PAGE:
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DRPS : Course Catalogue : School of Philosophy, Psychology and Language Sciences : Philosophy

Postgraduate Course: Indian Philosophies of Mind and Language (PHIL11199)

Course Outline
SchoolSchool of Philosophy, Psychology and Language Sciences CollegeCollege of Arts, Humanities and Social Sciences
Credit level (Normal year taken)SCQF Level 11 (Postgraduate) AvailabilityAvailable to all students
SCQF Credits20 ECTS Credits10
SummaryCourse begins with a general introduction to the Indian philosophical tradition, in order to supply students with some necessary background context. It then explores selected topics within this tradition, particularly issues in the Philosophy of Language and Philosophy of Mind. Related and contrasting views from the Western philosophical tradition will also be examined, in an attempt to provide mutual illumination and a wider global perspective on core philosophical themes
Course description Representative Instance of the Course:

Topic 1: General introduction and overview of the Indian philosophical tradition.

Topic 2: Issues in the Philosophy of Language from a comparative perspective, with particular focus on the Nyaya and Mimamsa (Bhatta and Prabhakara branches) schools of Hinduism, and the Yogacara-Sautrantika school of Buddhism
2(i) Sentential Unity, Context Principle and Compositionality.
2(ii) Sense and Reference
2(iii) Linguistic Reference and Non-denoting Terms

Topic 3: Issues in the Philosophy of Mind
3(i) Buddhist Analyses of the Self (with comparisons to Hume)
3(ii) Sankhya-Yoga Philosophy and the Mind/Body Problem (with comparisons to Western Dualism)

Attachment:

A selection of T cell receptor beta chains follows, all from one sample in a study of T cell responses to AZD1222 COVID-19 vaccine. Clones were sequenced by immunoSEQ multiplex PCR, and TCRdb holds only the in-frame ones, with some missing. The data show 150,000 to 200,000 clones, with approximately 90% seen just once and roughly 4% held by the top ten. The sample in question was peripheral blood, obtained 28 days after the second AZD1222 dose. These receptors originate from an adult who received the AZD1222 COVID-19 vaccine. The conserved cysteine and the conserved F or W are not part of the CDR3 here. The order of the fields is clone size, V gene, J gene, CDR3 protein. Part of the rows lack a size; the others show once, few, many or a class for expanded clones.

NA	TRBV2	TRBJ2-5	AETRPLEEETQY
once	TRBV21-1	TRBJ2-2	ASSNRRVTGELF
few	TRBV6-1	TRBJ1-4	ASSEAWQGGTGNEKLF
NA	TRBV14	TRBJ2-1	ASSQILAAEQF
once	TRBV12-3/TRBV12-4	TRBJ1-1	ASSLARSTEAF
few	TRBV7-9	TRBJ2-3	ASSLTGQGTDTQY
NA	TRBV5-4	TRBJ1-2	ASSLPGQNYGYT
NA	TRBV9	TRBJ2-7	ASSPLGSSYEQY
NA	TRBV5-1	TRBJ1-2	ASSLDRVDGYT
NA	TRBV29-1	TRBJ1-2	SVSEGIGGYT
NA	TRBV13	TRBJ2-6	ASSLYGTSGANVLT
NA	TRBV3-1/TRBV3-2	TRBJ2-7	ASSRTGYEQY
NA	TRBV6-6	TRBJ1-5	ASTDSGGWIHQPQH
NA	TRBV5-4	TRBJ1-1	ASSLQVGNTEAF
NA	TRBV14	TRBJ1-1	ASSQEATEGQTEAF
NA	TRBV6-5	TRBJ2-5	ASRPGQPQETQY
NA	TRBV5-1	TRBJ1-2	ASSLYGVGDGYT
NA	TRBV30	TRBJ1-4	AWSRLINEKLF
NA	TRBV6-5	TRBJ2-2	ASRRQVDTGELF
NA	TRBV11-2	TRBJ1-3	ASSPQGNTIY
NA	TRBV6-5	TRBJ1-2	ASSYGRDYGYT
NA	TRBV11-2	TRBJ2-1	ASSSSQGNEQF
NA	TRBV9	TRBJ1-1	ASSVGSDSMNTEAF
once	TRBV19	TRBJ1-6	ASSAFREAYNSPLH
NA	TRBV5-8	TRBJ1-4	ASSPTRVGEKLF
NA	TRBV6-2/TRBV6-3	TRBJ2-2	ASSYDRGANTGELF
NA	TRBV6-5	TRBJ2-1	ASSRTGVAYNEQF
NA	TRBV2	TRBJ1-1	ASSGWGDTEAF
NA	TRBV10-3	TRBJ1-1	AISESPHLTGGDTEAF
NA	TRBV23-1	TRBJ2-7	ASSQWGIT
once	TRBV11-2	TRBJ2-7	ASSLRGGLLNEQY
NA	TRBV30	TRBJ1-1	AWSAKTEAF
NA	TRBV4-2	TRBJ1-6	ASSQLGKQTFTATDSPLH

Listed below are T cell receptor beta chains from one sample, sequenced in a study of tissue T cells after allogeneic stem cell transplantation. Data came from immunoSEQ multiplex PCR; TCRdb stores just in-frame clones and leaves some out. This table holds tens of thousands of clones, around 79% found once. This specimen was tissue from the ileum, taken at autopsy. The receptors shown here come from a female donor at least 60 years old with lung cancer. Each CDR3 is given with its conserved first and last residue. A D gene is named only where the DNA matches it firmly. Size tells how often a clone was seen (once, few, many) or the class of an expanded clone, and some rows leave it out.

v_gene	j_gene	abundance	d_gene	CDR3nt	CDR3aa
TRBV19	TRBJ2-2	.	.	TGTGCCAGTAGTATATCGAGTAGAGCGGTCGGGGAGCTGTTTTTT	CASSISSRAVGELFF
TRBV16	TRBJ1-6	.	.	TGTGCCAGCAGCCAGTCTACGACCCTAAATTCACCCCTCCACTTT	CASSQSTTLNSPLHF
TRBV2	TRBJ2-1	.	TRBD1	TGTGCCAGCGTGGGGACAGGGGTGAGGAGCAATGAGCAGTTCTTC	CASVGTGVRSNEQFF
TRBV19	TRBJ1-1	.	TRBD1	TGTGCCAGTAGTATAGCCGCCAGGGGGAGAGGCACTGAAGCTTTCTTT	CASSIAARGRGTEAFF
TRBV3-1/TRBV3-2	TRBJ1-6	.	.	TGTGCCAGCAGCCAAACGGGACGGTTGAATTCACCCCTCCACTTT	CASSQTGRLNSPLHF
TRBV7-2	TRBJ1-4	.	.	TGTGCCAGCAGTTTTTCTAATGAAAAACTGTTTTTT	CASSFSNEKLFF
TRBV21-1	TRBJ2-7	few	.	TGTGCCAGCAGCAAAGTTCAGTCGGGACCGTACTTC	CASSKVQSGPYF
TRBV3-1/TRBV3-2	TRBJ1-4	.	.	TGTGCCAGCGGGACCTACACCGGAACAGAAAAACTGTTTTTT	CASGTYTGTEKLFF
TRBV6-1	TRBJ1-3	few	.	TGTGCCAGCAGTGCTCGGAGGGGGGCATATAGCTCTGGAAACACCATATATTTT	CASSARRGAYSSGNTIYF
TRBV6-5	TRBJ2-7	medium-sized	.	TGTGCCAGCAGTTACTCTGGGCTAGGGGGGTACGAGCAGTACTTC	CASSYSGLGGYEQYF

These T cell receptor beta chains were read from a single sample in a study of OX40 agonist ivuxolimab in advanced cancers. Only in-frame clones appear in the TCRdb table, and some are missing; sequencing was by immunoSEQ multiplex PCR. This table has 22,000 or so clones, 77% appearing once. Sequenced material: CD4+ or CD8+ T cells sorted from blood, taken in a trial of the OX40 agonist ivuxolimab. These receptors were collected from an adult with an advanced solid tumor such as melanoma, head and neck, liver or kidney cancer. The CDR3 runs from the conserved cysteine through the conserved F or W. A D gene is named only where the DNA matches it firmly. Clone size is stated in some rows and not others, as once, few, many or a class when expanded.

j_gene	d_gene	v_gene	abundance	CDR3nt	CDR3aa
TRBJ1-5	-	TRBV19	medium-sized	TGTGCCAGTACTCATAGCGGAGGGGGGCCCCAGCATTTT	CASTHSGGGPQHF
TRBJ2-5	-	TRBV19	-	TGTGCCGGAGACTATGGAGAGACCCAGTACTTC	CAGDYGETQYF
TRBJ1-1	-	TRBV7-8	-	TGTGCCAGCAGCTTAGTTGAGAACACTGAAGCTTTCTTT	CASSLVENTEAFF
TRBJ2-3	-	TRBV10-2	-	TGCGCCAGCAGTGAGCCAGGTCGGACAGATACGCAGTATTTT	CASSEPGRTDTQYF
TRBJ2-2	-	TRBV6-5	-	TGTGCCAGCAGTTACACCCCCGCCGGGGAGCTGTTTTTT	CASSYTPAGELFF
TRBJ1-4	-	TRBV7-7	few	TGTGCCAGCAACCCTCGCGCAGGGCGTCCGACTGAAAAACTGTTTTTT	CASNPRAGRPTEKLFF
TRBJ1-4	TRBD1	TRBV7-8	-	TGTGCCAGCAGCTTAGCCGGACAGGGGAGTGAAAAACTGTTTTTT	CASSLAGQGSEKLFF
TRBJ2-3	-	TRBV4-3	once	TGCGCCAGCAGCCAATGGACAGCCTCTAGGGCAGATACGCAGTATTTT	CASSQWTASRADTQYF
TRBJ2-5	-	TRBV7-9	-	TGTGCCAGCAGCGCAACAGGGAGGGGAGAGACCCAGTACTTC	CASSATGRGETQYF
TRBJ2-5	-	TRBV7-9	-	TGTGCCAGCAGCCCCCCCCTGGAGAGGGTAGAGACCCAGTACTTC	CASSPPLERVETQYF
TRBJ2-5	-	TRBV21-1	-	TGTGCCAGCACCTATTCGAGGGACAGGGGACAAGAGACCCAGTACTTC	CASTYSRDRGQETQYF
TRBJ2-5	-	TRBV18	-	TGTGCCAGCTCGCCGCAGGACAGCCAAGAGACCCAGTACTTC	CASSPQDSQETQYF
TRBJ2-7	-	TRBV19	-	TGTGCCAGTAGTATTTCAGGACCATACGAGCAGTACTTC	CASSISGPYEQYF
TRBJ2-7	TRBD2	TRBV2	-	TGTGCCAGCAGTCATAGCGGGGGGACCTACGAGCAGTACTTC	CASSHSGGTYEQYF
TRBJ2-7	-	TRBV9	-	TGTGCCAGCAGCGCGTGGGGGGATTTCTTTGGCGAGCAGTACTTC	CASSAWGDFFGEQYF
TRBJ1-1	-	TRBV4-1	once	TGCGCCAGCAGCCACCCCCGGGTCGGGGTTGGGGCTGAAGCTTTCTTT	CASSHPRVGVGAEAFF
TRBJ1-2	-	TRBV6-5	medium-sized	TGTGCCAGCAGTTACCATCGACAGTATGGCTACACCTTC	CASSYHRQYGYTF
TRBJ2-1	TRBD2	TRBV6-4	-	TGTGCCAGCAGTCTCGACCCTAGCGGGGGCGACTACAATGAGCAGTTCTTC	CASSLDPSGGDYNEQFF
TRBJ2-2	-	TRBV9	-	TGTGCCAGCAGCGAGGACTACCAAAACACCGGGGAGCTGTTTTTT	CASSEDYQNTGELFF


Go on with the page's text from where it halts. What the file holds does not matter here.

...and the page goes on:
3(iii) Advaita Vedanta and the Philosophy of Consciousness without an Object (with comparisons to the Phenomenological tradition)
Entry Requirements (not applicable to Visiting Students)
Pre-requisites Co-requisites
Prohibited Combinations Other requirements None
Information for Visiting Students
High Demand Course? Yes
Course Delivery Information
Not being delivered
Learning Outcomes
On completion of this course, the student will be able to:
  1. grasp and analyze some central characteristics of the Indian Philosophical Tradition
  2. grasp and analyze some central issues in Indian Philosophies of Mind and Language
  3. grasp and analyze some relevant themes in comparative East/West Philosophy
Reading List
Representative General texts:
An Introduction to Indian Philosophy, S. Chatterji and D. Datta, Motilal Banarsidass Press, 2016 (latest edition).
An Introduction to Indian Philosophy, R. Perrett, Cambridge University Press, 2016.
Presuppositions of India's Philosophies, K. Potter, Prentice Hall, 1963.

Representative texts on more specific topics
Indian Philosophy of Language, M. Siderits, Kluwer Academic Publishers, 1991.
Apoha: Buddhist Nominalism and Human Cognition, M. Siderits, T. Tillemans, A Chakrabarti, (eds.), Columbia University Press, 2011.
Indian Buddhist Theories of Persons: Vasubandhu's Refutation of a Theory of Self, J. Duerlinger, Routledge, 2003.
Consciousness in Advaita Vedanta, W. Indich, Motilal Banarsidass Press, 2000.
Additional Information
Graduate Attributes and Skills Not entered
KeywordsIndian philosophy,philosophy of mind,philosophy of language,comparative philosophy
Course organiserDr Paul Schweizer
Tel: (0131 6)50 2704
Course secretaryMiss Sabina Ali
Tel: (0131 6) 50 4400
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